Therefore, the judge concluded that he could assess a penalty for a violation of 50.10 that is less than $5,000 in appropriate circumstances (which at least one other judge did in 2011 decision that my firm handled, E.S. Stone & Structure Inc, where ALJ Augustine reduced MSHA’s proposed $5,000 penalty for a 50.10 violation to $2,000, but without discussing the statutory implications). In this most recent case, ALJ Manning reduced the penalty to $750, noting that the violation was not significant and substantial, and the company had only four employees and worked only 9,000 manhours in the previous year. The lesson: don’t simply assume that you must always pay the statutory minimum penalty even if there are considerable mitigating circumstances because at least some ALJs will listen!
The other noteworthy case involving litigation of 50.10 involved Cemex Construction Materials of Florida (ALJ McCarthy, June 2012). At issue was a citation (with a $5,000 proposed penalty) issued 13 months after an incident occurred at the mine where a contractor’s employee received an electrical shock that “could have resulted in a fatal injury,” according to MSHA. The late citation was due to MSHA learning of this through an anonymous Code-A-Phone complaint that claimed the operator had understated the seriousness of the injury when it filed its 7000-1 report.
A full evidentiary hearing was held and the ALJ vacated the citation, finding that no immediately reportable accident occurred because the worker’s injuries from electric shock did not have a reasonable potential to cause death under the totality of facts and circumstances present.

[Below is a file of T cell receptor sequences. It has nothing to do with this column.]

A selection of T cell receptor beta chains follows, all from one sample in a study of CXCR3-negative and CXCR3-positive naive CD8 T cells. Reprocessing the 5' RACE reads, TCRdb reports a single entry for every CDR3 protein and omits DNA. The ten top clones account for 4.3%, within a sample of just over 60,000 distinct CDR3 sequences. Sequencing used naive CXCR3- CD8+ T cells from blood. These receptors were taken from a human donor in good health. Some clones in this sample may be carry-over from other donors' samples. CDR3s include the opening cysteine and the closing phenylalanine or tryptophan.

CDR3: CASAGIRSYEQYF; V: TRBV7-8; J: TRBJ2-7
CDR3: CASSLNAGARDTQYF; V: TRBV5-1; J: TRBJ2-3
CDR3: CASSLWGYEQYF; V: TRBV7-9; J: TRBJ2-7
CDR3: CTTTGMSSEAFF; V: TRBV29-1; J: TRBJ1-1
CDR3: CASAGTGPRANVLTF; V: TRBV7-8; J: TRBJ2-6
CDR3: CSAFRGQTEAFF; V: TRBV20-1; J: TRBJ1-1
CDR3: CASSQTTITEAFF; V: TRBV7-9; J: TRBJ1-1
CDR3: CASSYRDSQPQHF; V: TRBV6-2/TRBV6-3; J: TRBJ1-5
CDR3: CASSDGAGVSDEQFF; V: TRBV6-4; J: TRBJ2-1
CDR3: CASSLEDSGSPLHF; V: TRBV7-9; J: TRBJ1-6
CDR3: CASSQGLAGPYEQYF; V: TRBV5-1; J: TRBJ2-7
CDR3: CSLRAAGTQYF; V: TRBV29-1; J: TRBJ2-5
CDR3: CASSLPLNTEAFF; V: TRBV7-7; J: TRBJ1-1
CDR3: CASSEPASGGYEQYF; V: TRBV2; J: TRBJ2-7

The injury occurred while the contractor was lying on his stomach on a metal surface and touched wires, receiving an electric shock that caused his muscles to tense up. The worker testified at trial that he thought he was having a heart attack after the shock occurred, and his left shoulder was dislocated by the shock’s effects. A co-worker immediately popped the arm back into position, but it popped out again and he started screaming, and was taken to the hospital and was in and out of consciousness. However, the ALJ found that the injured worker was not credible and that his testimony appeared rehearsed in an effort to establish a loss of consciousness and augment the intensity of his injury. More telling, the ALJ said, were the contemporaneous medical records, which failed to establish any loss of consciousness or life threatening injury.
When mine personnel testified, they were asked about how to determine when an injury had a reasonable potential to cause death and examples were given, such as “if they’re unconscious, delirious, bleeding, broken bones.” The company safety manager added that determining if an incident could be immediately reportable was a case-by-case determination and that a dislocated shoulder, coupled with a loss of consciousness of a minute or less was not such an injury. The company did not have a doctor on premises, who might otherwise have assisted in making such a determination, and MSHA did not have any specific guidance on the reportability of these types of electrical injuries.